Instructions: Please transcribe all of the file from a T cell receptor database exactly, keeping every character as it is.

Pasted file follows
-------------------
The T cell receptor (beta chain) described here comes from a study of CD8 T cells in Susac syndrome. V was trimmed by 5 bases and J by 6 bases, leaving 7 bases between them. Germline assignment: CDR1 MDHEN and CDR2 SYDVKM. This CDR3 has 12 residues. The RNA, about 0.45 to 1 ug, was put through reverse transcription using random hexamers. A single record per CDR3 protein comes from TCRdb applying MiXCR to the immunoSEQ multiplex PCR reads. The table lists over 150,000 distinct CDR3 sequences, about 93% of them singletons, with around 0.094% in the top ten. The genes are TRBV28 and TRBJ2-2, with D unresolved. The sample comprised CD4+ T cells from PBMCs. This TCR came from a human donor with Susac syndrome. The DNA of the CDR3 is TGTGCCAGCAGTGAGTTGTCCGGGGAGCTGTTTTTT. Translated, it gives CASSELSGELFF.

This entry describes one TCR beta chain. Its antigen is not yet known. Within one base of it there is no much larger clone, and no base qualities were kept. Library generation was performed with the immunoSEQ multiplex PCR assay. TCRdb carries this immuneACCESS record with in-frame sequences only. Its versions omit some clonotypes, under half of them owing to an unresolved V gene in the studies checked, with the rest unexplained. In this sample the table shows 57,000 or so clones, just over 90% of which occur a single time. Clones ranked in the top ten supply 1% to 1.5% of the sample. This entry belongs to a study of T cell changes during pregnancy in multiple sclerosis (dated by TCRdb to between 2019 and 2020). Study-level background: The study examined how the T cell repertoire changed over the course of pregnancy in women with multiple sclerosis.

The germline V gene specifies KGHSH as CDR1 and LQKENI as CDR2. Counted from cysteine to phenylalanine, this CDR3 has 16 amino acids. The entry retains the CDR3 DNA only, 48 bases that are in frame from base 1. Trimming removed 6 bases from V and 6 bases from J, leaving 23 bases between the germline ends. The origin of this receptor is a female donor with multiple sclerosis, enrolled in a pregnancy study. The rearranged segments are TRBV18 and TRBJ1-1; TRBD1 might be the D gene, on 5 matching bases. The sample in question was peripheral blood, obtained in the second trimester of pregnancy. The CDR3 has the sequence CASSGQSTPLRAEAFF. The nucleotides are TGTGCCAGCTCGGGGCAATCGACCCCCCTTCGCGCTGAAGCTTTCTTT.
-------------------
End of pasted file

The T cell receptor (beta chain) described here comes from a study of CD8 T cells in Susac syndrome. V was trimmed by 5 bases and J by 6 bases, leaving 7 bases between them. Germline assignment: CDR1 MDHEN and CDR2 SYDVKM. This CDR3 has 12 residues. The RNA, about 0.45 to 1 ug, was put through reverse transcription using random hexamers. A single record per CDR3 protein comes from TCRdb applying MiXCR to the immunoSEQ multiplex PCR reads. The table lists over 150,000 distinct CDR3 sequences, about 93% of them singletons, with around 0.094% in the top ten. The genes are TRBV28 and TRBJ2-2, with D unresolved. The sample comprised CD4+ T cells from PBMCs. This TCR came from a human donor with Susac syndrome. The DNA of the CDR3 is TGTGCCAGCAGTGAGTTGTCCGGGGAGCTGTTTTTT. Translated, it gives CASSELSGELFF.

This entry describes one TCR beta chain. Its antigen is not yet known. Within one base of it there is no much larger clone, and no base qualities were kept. Library generation was performed with the immunoSEQ multiplex PCR assay. TCRdb carries this immuneACCESS record with in-frame sequences only. Its versions omit some clonotypes, under half of them owing to an unresolved V gene in the studies checked, with the rest unexplained. In this sample the table shows 57,000 or so clones, just over 90% of which occur a single time. Clones ranked in the top ten supply 1% to 1.5% of the sample. This entry belongs to a study of T cell changes during pregnancy in multiple sclerosis (dated by TCRdb to between 2019 and 2020). Study-level background: The study examined how the T cell repertoire changed over the course of pregnancy in women with multiple sclerosis.

The germline V gene specifies KGHSH as CDR1 and LQKENI as CDR2. Counted from cysteine to phenylalanine, this CDR3 has 16 amino acids. The entry retains the CDR3 DNA only, 48 bases that are in frame from base 1. Trimming removed 6 bases from V and 6 bases from J, leaving 23 bases between the germline ends. The origin of this receptor is a female donor with multiple sclerosis, enrolled in a pregnancy study. The rearranged segments are TRBV18 and TRBJ1-1; TRBD1 might be the D gene, on 5 matching bases. The sample in question was peripheral blood, obtained in the second trimester of pregnancy. The CDR3 has the sequence CASSGQSTPLRAEAFF. The nucleotides are TGTGCCAGCTCGGGGCAATCGACCCCCCTTCGCGCTGAAGCTTTCTTT.